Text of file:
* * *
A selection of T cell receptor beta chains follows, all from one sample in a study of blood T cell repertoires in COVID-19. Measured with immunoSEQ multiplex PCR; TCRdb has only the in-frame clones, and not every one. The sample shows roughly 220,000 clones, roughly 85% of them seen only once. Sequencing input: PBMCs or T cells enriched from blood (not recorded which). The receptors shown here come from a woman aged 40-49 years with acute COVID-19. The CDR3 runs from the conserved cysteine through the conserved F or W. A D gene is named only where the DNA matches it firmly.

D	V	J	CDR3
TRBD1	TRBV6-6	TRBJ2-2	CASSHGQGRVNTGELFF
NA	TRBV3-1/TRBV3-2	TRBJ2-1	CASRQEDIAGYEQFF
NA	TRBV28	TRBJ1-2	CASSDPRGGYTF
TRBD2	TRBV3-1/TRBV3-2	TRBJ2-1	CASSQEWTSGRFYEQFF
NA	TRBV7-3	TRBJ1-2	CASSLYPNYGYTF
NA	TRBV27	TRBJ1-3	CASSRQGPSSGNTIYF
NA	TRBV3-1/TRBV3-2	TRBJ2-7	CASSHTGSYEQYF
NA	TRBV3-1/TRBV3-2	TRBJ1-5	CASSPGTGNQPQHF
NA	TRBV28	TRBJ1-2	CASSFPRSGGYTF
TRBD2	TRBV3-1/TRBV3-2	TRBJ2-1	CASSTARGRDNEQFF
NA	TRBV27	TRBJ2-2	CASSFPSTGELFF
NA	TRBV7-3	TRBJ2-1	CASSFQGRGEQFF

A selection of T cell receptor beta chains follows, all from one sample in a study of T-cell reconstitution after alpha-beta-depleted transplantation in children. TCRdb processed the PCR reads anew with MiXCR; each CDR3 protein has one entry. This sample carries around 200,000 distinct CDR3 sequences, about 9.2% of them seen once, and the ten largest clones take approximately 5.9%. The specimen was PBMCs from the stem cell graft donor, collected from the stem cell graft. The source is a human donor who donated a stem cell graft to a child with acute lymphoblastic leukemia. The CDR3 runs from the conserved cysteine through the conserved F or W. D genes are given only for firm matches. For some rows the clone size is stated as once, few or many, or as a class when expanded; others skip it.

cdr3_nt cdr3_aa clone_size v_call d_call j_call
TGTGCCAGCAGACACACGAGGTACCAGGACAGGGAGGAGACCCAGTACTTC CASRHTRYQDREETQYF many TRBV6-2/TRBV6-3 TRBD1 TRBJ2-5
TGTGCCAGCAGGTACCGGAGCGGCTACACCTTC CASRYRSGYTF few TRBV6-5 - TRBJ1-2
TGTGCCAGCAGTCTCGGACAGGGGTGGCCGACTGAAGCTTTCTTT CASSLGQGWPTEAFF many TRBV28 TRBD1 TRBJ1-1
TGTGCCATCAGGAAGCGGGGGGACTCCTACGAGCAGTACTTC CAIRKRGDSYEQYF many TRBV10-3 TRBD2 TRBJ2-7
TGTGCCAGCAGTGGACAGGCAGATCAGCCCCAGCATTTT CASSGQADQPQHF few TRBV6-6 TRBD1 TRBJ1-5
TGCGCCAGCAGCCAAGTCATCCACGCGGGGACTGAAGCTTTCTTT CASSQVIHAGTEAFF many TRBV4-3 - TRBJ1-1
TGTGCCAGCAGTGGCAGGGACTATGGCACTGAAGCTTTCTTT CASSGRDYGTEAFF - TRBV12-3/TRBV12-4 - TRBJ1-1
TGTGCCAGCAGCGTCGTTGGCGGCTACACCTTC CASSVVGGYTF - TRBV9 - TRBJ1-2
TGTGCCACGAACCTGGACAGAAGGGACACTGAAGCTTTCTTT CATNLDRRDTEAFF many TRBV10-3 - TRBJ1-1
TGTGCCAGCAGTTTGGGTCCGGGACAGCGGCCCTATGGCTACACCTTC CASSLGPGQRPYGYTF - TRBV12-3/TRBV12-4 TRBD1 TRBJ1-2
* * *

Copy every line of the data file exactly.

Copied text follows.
A selection of T cell receptor beta chains follows, all from one sample in a study of blood T cell repertoires in COVID-19. Measured with immunoSEQ multiplex PCR; TCRdb has only the in-frame clones, and not every one. The sample shows roughly 220,000 clones, roughly 85% of them seen only once. Sequencing input: PBMCs or T cells enriched from blood (not recorded which). The receptors shown here come from a woman aged 40-49 years with acute COVID-19. The CDR3 runs from the conserved cysteine through the conserved F or W. A D gene is named only where the DNA matches it firmly.

D	V	J	CDR3
TRBD1	TRBV6-6	TRBJ2-2	CASSHGQGRVNTGELFF
NA	TRBV3-1/TRBV3-2	TRBJ2-1	CASRQEDIAGYEQFF
NA	TRBV28	TRBJ1-2	CASSDPRGGYTF
TRBD2	TRBV3-1/TRBV3-2	TRBJ2-1	CASSQEWTSGRFYEQFF
NA	TRBV7-3	TRBJ1-2	CASSLYPNYGYTF
NA	TRBV27	TRBJ1-3	CASSRQGPSSGNTIYF
NA	TRBV3-1/TRBV3-2	TRBJ2-7	CASSHTGSYEQYF
NA	TRBV3-1/TRBV3-2	TRBJ1-5	CASSPGTGNQPQHF
NA	TRBV28	TRBJ1-2	CASSFPRSGGYTF
TRBD2	TRBV3-1/TRBV3-2	TRBJ2-1	CASSTARGRDNEQFF
NA	TRBV27	TRBJ2-2	CASSFPSTGELFF
NA	TRBV7-3	TRBJ2-1	CASSFQGRGEQFF

A selection of T cell receptor beta chains follows, all from one sample in a study of T-cell reconstitution after alpha-beta-depleted transplantation in children. TCRdb processed the PCR reads anew with MiXCR; each CDR3 protein has one entry. This sample carries around 200,000 distinct CDR3 sequences, about 9.2% of them seen once, and the ten largest clones take approximately 5.9%. The specimen was PBMCs from the stem cell graft donor, collected from the stem cell graft. The source is a human donor who donated a stem cell graft to a child with acute lymphoblastic leukemia. The CDR3 runs from the conserved cysteine through the conserved F or W. D genes are given only for firm matches. For some rows the clone size is stated as once, few or many, or as a class when expanded; others skip it.

cdr3_nt cdr3_aa clone_size v_call d_call j_call
TGTGCCAGCAGACACACGAGGTACCAGGACAGGGAGGAGACCCAGTACTTC CASRHTRYQDREETQYF many TRBV6-2/TRBV6-3 TRBD1 TRBJ2-5
TGTGCCAGCAGGTACCGGAGCGGCTACACCTTC CASRYRSGYTF few TRBV6-5 - TRBJ1-2
TGTGCCAGCAGTCTCGGACAGGGGTGGCCGACTGAAGCTTTCTTT CASSLGQGWPTEAFF many TRBV28 TRBD1 TRBJ1-1
TGTGCCATCAGGAAGCGGGGGGACTCCTACGAGCAGTACTTC CAIRKRGDSYEQYF many TRBV10-3 TRBD2 TRBJ2-7
TGTGCCAGCAGTGGACAGGCAGATCAGCCCCAGCATTTT CASSGQADQPQHF few TRBV6-6 TRBD1 TRBJ1-5
TGCGCCAGCAGCCAAGTCATCCACGCGGGGACTGAAGCTTTCTTT CASSQVIHAGTEAFF many TRBV4-3 - TRBJ1-1
TGTGCCAGCAGTGGCAGGGACTATGGCACTGAAGCTTTCTTT CASSGRDYGTEAFF - TRBV12-3/TRBV12-4 - TRBJ1-1
TGTGCCAGCAGCGTCGTTGGCGGCTACACCTTC CASSVVGGYTF - TRBV9 - TRBJ1-2
TGTGCCACGAACCTGGACAGAAGGGACACTGAAGCTTTCTTT CATNLDRRDTEAFF many TRBV10-3 - TRBJ1-1
TGTGCCAGCAGTTTGGGTCCGGGACAGCGGCCCTATGGCTACACCTTC CASSLGPGQRPYGYTF - TRBV12-3/TRBV12-4 TRBD1 TRBJ1-2